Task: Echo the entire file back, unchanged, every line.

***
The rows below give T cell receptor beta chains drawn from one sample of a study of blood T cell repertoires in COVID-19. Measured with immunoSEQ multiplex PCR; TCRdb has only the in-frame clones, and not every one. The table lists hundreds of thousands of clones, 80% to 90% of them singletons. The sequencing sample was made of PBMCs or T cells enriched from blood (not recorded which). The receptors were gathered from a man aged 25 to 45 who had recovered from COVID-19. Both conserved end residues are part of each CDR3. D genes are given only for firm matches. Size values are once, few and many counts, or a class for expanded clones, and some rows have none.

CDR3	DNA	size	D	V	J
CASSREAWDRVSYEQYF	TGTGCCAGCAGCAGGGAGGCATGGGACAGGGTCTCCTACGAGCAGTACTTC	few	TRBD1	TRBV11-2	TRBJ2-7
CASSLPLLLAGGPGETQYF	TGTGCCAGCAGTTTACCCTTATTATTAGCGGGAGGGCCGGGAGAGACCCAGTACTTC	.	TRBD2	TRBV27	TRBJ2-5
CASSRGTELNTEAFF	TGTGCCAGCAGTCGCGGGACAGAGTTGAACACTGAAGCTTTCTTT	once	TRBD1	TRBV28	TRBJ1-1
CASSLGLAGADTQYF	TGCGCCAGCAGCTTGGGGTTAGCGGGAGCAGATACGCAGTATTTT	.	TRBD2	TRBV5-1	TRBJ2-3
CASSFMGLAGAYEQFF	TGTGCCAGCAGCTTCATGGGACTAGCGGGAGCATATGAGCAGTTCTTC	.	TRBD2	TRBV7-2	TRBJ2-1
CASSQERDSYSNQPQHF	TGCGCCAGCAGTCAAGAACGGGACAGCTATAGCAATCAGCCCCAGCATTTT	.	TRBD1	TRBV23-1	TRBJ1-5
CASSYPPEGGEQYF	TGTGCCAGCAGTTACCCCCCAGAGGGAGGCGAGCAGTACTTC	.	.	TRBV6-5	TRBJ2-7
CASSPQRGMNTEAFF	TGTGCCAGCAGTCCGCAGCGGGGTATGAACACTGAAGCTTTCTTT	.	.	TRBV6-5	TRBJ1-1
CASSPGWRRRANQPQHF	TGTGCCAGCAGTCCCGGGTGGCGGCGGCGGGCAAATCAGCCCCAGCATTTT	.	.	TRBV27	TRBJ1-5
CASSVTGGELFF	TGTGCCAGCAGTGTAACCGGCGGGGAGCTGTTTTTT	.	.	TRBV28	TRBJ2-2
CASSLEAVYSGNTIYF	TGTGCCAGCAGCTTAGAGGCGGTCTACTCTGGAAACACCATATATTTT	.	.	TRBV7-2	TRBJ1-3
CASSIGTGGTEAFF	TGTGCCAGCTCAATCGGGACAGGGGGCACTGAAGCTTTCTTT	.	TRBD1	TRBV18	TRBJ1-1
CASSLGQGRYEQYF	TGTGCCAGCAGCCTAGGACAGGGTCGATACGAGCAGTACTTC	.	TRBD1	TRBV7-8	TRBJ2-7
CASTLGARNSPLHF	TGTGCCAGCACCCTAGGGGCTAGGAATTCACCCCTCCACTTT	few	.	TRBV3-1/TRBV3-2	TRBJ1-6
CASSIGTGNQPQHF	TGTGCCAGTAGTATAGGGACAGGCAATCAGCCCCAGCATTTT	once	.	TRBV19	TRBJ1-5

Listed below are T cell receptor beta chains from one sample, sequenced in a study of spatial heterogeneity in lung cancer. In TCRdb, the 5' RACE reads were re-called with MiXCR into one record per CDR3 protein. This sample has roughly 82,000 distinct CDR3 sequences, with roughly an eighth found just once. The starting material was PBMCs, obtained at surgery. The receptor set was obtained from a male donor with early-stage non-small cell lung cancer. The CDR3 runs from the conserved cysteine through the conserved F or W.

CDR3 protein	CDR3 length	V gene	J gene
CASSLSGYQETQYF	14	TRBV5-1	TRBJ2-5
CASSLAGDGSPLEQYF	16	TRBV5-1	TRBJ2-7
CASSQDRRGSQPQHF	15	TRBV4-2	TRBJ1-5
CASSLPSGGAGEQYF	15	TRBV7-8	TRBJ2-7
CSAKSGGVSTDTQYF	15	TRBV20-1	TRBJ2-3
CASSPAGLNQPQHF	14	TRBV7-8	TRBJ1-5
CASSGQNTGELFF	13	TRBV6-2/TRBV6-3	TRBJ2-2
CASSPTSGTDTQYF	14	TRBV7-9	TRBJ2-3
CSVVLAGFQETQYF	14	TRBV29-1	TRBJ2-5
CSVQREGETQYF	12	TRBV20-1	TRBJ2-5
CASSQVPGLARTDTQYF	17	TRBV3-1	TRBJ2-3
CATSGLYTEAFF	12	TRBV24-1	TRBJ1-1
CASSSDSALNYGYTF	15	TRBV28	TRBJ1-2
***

The rows below give T cell receptor beta chains drawn from one sample of a study of blood T cell repertoires in COVID-19. Measured with immunoSEQ multiplex PCR; TCRdb has only the in-frame clones, and not every one. The table lists hundreds of thousands of clones, 80% to 90% of them singletons. The sequencing sample was made of PBMCs or T cells enriched from blood (not recorded which). The receptors were gathered from a man aged 25 to 45 who had recovered from COVID-19. Both conserved end residues are part of each CDR3. D genes are given only for firm matches. Size values are once, few and many counts, or a class for expanded clones, and some rows have none.

CDR3	DNA	size	D	V	J
CASSREAWDRVSYEQYF	TGTGCCAGCAGCAGGGAGGCATGGGACAGGGTCTCCTACGAGCAGTACTTC	few	TRBD1	TRBV11-2	TRBJ2-7
CASSLPLLLAGGPGETQYF	TGTGCCAGCAGTTTACCCTTATTATTAGCGGGAGGGCCGGGAGAGACCCAGTACTTC	.	TRBD2	TRBV27	TRBJ2-5
CASSRGTELNTEAFF	TGTGCCAGCAGTCGCGGGACAGAGTTGAACACTGAAGCTTTCTTT	once	TRBD1	TRBV28	TRBJ1-1
CASSLGLAGADTQYF	TGCGCCAGCAGCTTGGGGTTAGCGGGAGCAGATACGCAGTATTTT	.	TRBD2	TRBV5-1	TRBJ2-3
CASSFMGLAGAYEQFF	TGTGCCAGCAGCTTCATGGGACTAGCGGGAGCATATGAGCAGTTCTTC	.	TRBD2	TRBV7-2	TRBJ2-1
CASSQERDSYSNQPQHF	TGCGCCAGCAGTCAAGAACGGGACAGCTATAGCAATCAGCCCCAGCATTTT	.	TRBD1	TRBV23-1	TRBJ1-5
CASSYPPEGGEQYF	TGTGCCAGCAGTTACCCCCCAGAGGGAGGCGAGCAGTACTTC	.	.	TRBV6-5	TRBJ2-7
CASSPQRGMNTEAFF	TGTGCCAGCAGTCCGCAGCGGGGTATGAACACTGAAGCTTTCTTT	.	.	TRBV6-5	TRBJ1-1
CASSPGWRRRANQPQHF	TGTGCCAGCAGTCCCGGGTGGCGGCGGCGGGCAAATCAGCCCCAGCATTTT	.	.	TRBV27	TRBJ1-5
CASSVTGGELFF	TGTGCCAGCAGTGTAACCGGCGGGGAGCTGTTTTTT	.	.	TRBV28	TRBJ2-2
CASSLEAVYSGNTIYF	TGTGCCAGCAGCTTAGAGGCGGTCTACTCTGGAAACACCATATATTTT	.	.	TRBV7-2	TRBJ1-3
CASSIGTGGTEAFF	TGTGCCAGCTCAATCGGGACAGGGGGCACTGAAGCTTTCTTT	.	TRBD1	TRBV18	TRBJ1-1
CASSLGQGRYEQYF	TGTGCCAGCAGCCTAGGACAGGGTCGATACGAGCAGTACTTC	.	TRBD1	TRBV7-8	TRBJ2-7
CASTLGARNSPLHF	TGTGCCAGCACCCTAGGGGCTAGGAATTCACCCCTCCACTTT	few	.	TRBV3-1/TRBV3-2	TRBJ1-6
CASSIGTGNQPQHF	TGTGCCAGTAGTATAGGGACAGGCAATCAGCCCCAGCATTTT	once	.	TRBV19	TRBJ1-5

Listed below are T cell receptor beta chains from one sample, sequenced in a study of spatial heterogeneity in lung cancer. In TCRdb, the 5' RACE reads were re-called with MiXCR into one record per CDR3 protein. This sample has roughly 82,000 distinct CDR3 sequences, with roughly an eighth found just once. The starting material was PBMCs, obtained at surgery. The receptor set was obtained from a male donor with early-stage non-small cell lung cancer. The CDR3 runs from the conserved cysteine through the conserved F or W.

CDR3 protein	CDR3 length	V gene	J gene
CASSLSGYQETQYF	14	TRBV5-1	TRBJ2-5
CASSLAGDGSPLEQYF	16	TRBV5-1	TRBJ2-7
CASSQDRRGSQPQHF	15	TRBV4-2	TRBJ1-5
CASSLPSGGAGEQYF	15	TRBV7-8	TRBJ2-7
CSAKSGGVSTDTQYF	15	TRBV20-1	TRBJ2-3
CASSPAGLNQPQHF	14	TRBV7-8	TRBJ1-5
CASSGQNTGELFF	13	TRBV6-2/TRBV6-3	TRBJ2-2
CASSPTSGTDTQYF	14	TRBV7-9	TRBJ2-3
CSVVLAGFQETQYF	14	TRBV29-1	TRBJ2-5
CSVQREGETQYF	12	TRBV20-1	TRBJ2-5
CASSQVPGLARTDTQYF	17	TRBV3-1	TRBJ2-3
CATSGLYTEAFF	12	TRBV24-1	TRBJ1-1
CASSSDSALNYGYTF	15	TRBV28	TRBJ1-2